I saw photos of a friend of mine at Brighton Pride this weekend doing the rounds in social media and similar outlets. It was great to see this colourful celebration of life flood the streets of Brighton, especially in the glorious weather we have had recently in the UK. Brighton Pride comes as part of a series of Pride marches, including the London Pride last month which was in the same week as our international conference - which also celebrated LGBT culture and talked about our free online training for LGBT migrants and those who work with them.
In a political climate characterised by Euroscepticism, xenophobia, and increasingly socially conservative policy, the 6th IARS Annual Conference strives to reaffirm Europe’s dedication to progress and equity. The Annual Conference provides decision-makers, researchers, scholars, and communities with a platform to discuss the biggest social policy challenges facing Britain and Europe, to exchange policy ideas, and provide evidence-based solutions.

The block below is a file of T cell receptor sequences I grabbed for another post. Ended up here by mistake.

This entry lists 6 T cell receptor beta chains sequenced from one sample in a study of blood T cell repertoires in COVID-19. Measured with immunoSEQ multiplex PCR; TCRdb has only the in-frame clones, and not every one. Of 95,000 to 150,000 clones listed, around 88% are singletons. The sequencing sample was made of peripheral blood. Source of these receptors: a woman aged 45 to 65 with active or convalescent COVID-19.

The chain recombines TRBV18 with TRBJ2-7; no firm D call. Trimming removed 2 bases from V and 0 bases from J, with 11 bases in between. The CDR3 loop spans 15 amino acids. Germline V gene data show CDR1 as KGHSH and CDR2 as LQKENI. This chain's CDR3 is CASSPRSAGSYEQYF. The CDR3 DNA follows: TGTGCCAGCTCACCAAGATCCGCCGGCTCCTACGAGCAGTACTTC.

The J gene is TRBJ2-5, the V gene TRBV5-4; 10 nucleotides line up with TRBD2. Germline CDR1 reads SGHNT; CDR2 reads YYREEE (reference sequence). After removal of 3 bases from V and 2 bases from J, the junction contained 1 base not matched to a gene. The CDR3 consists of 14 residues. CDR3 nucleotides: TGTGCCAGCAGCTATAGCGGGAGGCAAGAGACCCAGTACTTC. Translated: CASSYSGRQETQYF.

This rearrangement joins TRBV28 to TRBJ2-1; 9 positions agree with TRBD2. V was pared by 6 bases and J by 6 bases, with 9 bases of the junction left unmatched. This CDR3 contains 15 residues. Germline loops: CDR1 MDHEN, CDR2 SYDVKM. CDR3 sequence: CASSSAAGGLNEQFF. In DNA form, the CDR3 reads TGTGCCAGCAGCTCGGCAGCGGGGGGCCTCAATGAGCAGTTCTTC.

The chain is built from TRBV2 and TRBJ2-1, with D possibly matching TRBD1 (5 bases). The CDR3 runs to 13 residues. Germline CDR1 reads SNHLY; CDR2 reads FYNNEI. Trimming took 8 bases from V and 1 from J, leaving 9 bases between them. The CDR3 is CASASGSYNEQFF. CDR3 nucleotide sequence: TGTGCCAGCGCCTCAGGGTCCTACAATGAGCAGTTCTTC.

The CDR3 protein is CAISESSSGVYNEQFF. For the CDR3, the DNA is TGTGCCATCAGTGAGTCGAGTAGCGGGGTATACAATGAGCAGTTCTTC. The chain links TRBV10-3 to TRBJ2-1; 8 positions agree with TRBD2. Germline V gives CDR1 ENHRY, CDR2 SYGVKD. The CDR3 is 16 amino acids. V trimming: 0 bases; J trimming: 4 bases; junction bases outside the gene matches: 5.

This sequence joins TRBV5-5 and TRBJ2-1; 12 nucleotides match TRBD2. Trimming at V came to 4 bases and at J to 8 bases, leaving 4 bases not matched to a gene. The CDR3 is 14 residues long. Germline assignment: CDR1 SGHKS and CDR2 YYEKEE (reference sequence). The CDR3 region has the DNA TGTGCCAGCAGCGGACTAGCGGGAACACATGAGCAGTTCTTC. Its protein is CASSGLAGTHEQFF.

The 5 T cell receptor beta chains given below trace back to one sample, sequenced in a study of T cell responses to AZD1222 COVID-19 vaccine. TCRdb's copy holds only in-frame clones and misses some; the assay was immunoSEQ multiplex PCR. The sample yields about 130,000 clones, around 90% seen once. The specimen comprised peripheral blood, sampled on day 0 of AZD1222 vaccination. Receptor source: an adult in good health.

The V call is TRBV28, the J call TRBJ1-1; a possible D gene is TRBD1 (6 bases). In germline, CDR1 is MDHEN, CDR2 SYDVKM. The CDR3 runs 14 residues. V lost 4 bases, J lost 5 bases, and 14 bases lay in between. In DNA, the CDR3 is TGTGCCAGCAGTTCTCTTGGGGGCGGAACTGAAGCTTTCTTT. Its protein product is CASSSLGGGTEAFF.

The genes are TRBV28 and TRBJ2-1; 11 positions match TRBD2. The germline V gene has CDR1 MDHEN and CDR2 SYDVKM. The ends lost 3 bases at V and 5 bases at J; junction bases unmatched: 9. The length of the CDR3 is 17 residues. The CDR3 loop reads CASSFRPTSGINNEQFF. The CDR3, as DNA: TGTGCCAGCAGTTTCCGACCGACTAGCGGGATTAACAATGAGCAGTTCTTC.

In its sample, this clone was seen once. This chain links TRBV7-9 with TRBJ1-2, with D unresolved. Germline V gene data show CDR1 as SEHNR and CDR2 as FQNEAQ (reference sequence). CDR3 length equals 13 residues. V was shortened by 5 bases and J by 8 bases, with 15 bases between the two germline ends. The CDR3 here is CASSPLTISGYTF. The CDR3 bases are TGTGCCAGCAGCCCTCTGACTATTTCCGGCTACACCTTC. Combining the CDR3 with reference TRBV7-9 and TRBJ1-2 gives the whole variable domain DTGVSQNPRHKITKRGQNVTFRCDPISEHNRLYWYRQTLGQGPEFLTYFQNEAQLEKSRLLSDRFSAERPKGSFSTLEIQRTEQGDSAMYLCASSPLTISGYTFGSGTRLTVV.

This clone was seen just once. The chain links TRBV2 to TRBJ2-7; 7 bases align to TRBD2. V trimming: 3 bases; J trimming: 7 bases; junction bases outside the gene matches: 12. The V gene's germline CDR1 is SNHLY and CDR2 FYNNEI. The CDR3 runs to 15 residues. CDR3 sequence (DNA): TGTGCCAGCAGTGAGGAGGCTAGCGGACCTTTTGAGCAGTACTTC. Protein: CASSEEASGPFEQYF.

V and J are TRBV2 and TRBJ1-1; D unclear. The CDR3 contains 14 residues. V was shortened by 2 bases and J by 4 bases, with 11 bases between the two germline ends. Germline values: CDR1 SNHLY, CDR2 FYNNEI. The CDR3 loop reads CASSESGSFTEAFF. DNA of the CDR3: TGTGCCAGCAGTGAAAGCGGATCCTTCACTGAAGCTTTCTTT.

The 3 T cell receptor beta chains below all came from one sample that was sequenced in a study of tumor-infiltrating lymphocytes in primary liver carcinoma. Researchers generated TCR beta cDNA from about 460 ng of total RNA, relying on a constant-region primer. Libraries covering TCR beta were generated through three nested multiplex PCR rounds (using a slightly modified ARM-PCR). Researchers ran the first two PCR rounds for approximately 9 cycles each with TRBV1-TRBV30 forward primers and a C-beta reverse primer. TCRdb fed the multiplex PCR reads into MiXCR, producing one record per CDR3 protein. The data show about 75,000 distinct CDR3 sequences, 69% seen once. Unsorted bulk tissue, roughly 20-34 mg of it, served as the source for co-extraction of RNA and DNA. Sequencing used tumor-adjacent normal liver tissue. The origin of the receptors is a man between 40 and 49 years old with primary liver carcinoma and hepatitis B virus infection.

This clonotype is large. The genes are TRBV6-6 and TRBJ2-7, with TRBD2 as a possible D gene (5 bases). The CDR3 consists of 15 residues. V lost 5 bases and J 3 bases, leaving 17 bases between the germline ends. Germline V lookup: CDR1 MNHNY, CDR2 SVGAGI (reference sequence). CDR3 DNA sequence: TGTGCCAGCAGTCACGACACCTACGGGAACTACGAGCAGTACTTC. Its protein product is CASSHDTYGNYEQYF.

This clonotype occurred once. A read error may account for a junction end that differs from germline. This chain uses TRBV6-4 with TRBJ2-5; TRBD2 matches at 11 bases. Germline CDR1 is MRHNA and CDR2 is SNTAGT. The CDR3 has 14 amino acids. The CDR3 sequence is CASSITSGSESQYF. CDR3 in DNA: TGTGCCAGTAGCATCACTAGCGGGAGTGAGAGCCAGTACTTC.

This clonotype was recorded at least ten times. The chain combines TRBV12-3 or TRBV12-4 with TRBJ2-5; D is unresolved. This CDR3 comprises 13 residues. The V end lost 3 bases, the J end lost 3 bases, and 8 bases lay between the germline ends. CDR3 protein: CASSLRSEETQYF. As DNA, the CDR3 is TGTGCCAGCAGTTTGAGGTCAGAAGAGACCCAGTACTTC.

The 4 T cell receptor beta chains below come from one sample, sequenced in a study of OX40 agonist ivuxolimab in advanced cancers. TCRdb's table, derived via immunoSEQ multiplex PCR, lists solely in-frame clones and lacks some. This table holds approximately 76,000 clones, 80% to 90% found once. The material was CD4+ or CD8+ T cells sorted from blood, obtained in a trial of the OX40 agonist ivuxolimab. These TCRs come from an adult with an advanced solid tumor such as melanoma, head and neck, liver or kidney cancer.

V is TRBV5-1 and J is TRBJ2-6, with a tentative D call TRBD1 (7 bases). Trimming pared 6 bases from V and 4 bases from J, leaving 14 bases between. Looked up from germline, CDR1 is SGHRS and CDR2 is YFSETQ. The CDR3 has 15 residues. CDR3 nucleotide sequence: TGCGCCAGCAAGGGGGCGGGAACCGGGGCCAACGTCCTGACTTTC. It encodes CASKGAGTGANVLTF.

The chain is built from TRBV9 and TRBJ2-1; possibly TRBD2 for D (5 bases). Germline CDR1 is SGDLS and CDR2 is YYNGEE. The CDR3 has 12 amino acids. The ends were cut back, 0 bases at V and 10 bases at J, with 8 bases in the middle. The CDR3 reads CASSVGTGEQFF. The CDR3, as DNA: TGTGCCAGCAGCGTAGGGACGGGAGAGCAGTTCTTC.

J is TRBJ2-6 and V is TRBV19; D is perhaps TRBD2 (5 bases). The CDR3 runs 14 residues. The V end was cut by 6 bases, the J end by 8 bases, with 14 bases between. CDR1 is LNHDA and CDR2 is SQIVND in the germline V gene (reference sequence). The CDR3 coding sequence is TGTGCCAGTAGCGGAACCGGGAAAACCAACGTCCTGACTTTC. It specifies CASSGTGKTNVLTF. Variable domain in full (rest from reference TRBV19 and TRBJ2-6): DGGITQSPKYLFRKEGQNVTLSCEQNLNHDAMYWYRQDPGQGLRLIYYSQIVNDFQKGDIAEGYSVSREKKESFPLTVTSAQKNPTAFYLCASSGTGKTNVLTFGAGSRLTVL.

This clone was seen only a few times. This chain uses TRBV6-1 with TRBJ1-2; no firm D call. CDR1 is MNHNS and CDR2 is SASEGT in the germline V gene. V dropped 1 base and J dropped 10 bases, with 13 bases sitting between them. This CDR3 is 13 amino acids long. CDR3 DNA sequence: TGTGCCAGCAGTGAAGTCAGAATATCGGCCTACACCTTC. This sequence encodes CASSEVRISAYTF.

When we conceptualise domestic violence (DV), a few images spring to mind. The young wife who faces violence from her husband but is fearful of the cultural stigma she will face if she reports the crime. The child who regularly endures violence from their family, and does not have the faculties and resources to ask for help. Violence against women and children is almost always conflated with abuse perpetrated by intimate partners and family members.
During difficult political times for the UK government and the EU, the IARS International Institutewill bring together over 200 delegates from marginalised European communities at its Annual International conferenceon 12-13thJuly at Middle Temple, Middle Temple Lane, London EC4Y 9AT.
The conference is titled “European Community Voices Stronger Together: Abused and Stigmatised no More” and will launch the findings of two Erasmus+ funded projects that the Institute has been coordinating over the last three years.